“I may go further and say that'until you get the legal profession under the control of the clients, or rather of the public generally—because, of course, the consumers of law are not so much the people who are actually engaged in litigation as the entire community who have to abide by that law—until you have that, you will find these ‘wadges’ of things that are not professional and so on, sticking in the way of every advance that you want to make. I think, of course, that you will find as time goes on that the distinction between the professional man and the layman will vanish more and more. The community will emerge—probably at the same time you will see, for instance, that people who have got titles, like our friend, Oswald Mosley, probably will begin to drop them more and more. In the first place, they are very expensive. Y^ou are always charged more if you have a title, and so on. Y^ou will see, furthermore, that as we get on further and further, if the present trend is going to persist, you will find that more and more people will begin to perceive that the important thing is ability. As the possessors of these labels and titles find more and more that they do not give them real power, you will find that they begin to drop them. I do not say, of course, that socially they may not keep them up, but they may come to matter just as little, for instance, as they do in France.

“But now we come to a rather more serious thing, because it is a more permanent thing. We are all agreed that war is a horrible thing, we do not want to have any more of it; but the excuse for war has always been that it gets things done, that under the strain of war, men will do things, some of which are very desirable, which it is impossible to get them to do in time of peace.

“There were before the war lingering in Europe three monstrosities, one of which was the Russian Empire, the other was the Austrian Empire—the inheritor of the Holy Roman Empire—and the third was the German Empire. Before the war there was not the slightest reasonable prospect of getting rid of any of them. There they were; nothing would shift them. Well, the war has shifted them, they are gone; and they are replaced by bourgeois republics. But matters have gone a little further than that. The war not only shifted the empires and established bourgeoisie republics, but in Spain and Italy it has shifted the bourgeoisie republics and produced a provisional form of dictatorship which we are all looking on with great interest to find out exactly what is going to come of it. But it was the war that did that.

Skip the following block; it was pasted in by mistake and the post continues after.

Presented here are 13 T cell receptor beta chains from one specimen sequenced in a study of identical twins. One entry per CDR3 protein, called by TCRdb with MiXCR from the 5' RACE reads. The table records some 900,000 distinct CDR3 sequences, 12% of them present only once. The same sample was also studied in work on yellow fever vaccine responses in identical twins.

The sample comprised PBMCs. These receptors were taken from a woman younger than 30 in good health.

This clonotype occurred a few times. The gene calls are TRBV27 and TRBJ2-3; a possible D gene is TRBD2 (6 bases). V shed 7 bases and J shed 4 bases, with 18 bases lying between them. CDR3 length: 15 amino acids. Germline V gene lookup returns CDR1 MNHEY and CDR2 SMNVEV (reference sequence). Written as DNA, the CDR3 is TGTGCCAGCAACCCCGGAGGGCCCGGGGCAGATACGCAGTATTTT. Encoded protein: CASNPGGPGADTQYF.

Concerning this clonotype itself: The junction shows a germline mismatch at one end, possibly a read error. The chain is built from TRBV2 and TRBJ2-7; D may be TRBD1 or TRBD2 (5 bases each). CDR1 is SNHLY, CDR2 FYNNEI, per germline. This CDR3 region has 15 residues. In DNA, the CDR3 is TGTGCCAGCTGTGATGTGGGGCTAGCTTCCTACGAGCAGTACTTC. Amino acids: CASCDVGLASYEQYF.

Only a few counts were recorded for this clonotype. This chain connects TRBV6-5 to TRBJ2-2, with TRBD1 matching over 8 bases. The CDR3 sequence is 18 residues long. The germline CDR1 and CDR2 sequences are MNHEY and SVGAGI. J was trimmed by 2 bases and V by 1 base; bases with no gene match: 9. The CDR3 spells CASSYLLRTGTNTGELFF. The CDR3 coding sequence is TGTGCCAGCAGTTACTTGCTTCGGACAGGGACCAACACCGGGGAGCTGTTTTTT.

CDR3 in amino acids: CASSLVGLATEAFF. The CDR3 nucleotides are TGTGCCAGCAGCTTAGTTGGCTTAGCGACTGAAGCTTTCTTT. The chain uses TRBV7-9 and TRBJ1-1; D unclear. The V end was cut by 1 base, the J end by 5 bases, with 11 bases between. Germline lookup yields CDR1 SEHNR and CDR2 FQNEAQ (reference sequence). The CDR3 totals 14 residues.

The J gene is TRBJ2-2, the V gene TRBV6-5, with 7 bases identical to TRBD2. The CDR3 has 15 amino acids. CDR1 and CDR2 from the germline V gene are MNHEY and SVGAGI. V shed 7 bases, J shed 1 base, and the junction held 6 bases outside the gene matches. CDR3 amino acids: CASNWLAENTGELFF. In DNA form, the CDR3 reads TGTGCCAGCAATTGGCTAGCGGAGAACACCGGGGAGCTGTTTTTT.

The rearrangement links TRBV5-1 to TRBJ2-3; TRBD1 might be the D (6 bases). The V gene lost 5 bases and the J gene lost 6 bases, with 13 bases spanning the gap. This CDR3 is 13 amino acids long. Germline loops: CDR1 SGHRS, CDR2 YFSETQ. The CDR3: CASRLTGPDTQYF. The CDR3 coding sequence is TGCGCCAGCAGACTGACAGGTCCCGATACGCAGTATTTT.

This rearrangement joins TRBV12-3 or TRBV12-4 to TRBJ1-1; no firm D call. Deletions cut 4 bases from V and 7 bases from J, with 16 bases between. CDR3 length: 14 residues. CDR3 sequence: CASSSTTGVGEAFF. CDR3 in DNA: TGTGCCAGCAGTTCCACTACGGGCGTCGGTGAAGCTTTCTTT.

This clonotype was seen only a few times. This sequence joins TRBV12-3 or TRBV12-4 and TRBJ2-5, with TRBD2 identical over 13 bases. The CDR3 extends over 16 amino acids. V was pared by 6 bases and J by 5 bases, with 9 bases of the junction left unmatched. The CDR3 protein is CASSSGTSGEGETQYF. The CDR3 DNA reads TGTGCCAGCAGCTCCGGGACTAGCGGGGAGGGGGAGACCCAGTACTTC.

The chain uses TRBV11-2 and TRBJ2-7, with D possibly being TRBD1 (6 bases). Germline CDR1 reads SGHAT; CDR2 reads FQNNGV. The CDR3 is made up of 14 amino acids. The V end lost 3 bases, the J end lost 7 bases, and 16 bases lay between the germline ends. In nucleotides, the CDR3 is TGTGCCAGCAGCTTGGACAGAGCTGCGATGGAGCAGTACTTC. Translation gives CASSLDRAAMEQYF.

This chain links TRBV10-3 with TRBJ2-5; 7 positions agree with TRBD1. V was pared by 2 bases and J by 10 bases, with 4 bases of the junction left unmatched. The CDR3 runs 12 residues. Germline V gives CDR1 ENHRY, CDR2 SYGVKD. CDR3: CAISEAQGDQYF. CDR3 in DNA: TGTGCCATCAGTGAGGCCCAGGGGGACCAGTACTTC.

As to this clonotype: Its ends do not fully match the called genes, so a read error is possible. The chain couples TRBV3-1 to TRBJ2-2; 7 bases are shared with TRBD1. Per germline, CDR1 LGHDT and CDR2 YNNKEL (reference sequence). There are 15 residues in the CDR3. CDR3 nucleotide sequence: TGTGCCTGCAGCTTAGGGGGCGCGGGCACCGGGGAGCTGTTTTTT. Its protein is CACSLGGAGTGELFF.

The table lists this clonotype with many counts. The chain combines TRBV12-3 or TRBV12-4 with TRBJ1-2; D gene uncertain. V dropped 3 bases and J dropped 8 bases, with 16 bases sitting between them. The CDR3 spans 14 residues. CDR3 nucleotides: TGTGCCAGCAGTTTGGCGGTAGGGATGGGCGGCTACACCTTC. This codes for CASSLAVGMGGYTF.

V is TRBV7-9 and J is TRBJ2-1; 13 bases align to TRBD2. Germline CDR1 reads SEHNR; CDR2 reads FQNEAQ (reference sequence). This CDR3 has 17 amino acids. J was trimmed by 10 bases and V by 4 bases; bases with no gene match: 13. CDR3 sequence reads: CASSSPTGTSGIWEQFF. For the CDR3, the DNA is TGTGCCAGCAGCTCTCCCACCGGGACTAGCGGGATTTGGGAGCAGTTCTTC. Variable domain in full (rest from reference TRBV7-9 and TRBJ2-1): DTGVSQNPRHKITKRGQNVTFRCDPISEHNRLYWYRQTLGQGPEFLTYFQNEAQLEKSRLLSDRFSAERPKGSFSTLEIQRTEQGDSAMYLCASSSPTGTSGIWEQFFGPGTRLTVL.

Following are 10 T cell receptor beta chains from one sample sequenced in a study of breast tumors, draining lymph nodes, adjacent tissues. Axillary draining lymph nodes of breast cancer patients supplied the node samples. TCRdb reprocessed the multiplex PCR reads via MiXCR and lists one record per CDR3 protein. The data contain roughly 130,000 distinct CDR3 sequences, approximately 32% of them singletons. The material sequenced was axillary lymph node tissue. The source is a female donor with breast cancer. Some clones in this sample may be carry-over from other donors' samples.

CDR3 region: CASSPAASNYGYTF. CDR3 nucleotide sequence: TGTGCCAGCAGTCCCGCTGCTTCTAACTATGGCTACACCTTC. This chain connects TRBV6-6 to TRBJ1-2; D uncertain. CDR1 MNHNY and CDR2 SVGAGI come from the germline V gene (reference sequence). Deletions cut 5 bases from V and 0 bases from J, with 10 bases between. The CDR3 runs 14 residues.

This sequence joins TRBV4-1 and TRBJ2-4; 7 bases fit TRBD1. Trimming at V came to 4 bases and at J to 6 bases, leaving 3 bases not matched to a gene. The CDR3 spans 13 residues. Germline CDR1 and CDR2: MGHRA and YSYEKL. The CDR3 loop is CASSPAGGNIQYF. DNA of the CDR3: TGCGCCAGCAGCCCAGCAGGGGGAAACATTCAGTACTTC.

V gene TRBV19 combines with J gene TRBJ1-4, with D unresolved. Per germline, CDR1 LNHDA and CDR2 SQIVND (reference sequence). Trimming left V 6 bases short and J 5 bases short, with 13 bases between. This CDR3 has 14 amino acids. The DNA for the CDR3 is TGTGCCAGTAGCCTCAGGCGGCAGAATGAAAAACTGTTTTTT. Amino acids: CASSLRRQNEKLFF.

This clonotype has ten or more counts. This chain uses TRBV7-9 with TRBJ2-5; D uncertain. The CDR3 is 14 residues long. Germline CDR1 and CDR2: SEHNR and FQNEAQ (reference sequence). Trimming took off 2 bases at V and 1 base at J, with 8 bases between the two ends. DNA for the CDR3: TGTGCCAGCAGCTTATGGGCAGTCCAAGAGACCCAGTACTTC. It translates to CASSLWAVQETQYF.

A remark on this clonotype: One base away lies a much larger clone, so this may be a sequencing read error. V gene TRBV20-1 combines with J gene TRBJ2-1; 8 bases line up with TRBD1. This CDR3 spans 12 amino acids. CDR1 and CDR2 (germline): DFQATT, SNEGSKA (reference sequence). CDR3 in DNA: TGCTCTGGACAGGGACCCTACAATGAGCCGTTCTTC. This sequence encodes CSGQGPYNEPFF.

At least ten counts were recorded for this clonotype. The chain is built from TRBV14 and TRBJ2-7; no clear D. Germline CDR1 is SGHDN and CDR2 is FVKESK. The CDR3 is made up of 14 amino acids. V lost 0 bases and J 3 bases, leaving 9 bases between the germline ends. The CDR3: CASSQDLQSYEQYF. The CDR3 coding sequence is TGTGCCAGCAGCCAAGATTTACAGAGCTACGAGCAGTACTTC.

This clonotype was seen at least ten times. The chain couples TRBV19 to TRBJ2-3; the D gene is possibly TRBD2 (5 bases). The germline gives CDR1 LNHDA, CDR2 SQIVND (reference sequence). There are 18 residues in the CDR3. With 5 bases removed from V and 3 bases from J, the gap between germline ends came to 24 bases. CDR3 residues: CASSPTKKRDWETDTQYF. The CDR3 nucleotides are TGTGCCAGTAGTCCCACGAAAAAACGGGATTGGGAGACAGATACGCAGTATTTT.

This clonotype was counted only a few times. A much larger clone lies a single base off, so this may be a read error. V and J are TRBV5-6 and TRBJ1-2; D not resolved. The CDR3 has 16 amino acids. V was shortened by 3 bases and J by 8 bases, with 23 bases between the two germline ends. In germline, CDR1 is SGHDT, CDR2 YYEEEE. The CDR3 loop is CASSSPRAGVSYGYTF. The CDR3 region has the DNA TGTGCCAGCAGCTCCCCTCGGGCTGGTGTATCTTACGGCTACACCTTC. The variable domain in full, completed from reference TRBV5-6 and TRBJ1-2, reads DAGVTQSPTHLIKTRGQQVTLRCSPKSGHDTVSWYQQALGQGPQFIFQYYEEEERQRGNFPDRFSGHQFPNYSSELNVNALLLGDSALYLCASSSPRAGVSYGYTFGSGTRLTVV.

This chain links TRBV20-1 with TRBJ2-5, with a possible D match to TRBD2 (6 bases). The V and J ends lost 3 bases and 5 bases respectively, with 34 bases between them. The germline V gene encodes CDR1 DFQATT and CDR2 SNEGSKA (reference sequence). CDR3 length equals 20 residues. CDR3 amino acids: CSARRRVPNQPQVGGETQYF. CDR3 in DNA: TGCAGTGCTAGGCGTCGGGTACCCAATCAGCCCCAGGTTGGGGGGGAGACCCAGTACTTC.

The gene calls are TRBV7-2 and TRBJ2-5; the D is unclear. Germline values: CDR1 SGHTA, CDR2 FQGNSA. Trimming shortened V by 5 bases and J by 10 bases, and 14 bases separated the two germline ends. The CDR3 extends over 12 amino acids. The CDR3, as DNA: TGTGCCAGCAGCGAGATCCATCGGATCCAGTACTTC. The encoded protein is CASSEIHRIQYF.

“I would like to put to you, particularly those of you who like myself are strong pacifists, and who are now going about joining the League of Nations Union, and getting into a tremendous state that there must be no war, and saying that war is a frightful thing, forgetting that that was not the way you went on in August, 1914, most of you — but just ask yourself from time to time, Well, will anything short of a war ever induce us to make even the most obvious reasonable reform? Will it ever induce us to reform our spelling? Will it ever induce us to reform the calendar?

“That is what I really want you to think about. If you are going to get rid of war you will really have to consider what is going to be substituted for the strain of war, when really large things, things on a large scale, involving a change of habit, have got to be done. You see, war is very largely caused not altogether by the great capitalists and the ferocity of mankind and its pugnacity, though these things have their share in it; they really do very largely come about by our waiting until the necessity for some event in civilization, until that event is so long delayed by us that it absolutely breaks its way destructively into existence, instead of being intelligently anticipated and brought about.

“I have often thought of what has been my own lot in life: that I have walked through the streets of London as a young man and I have seen all the tremendous display of wealth of every kind, of sport and luxury, and I could not buy a single farthing’s worth of it. If there had been a Woolworth’s in existence at that time I could not have gone in, because I had not got literally a penny; I could not go to a theatre because I could not afford the price of a gallery seat. Later on in life, by a chapter of accidents, there came about a time when I walked about the streets of London and I had money enough to buy any of those things, from a box in the opera to a Rolls-Royce motor car, without imposing any sensible privation on myself; and, curiously, the result was exactly the same. I went home: there was nothing that I wanted.

“There is the other struggle that you get—the struggle between the people who are self-sufficient, who really are alive and can enjoy life, finding in its ordinary action plenty to occupy, interest and amuse themselves with; and on the other hand, those unfortunate wretches who, without an enormous machinery of ritual, of religion or sport or what not, are utterly miserable. There will be more or less a conflict, but they both must be ministered to. On the whole, I think, if you are going to have an advancing civilization, the trend will,

I hope, be rather to increase selfsufficiency. When you come to breed the race scientifically, I think you will have to breed for self-sufficiency. And then everybody will be like me.”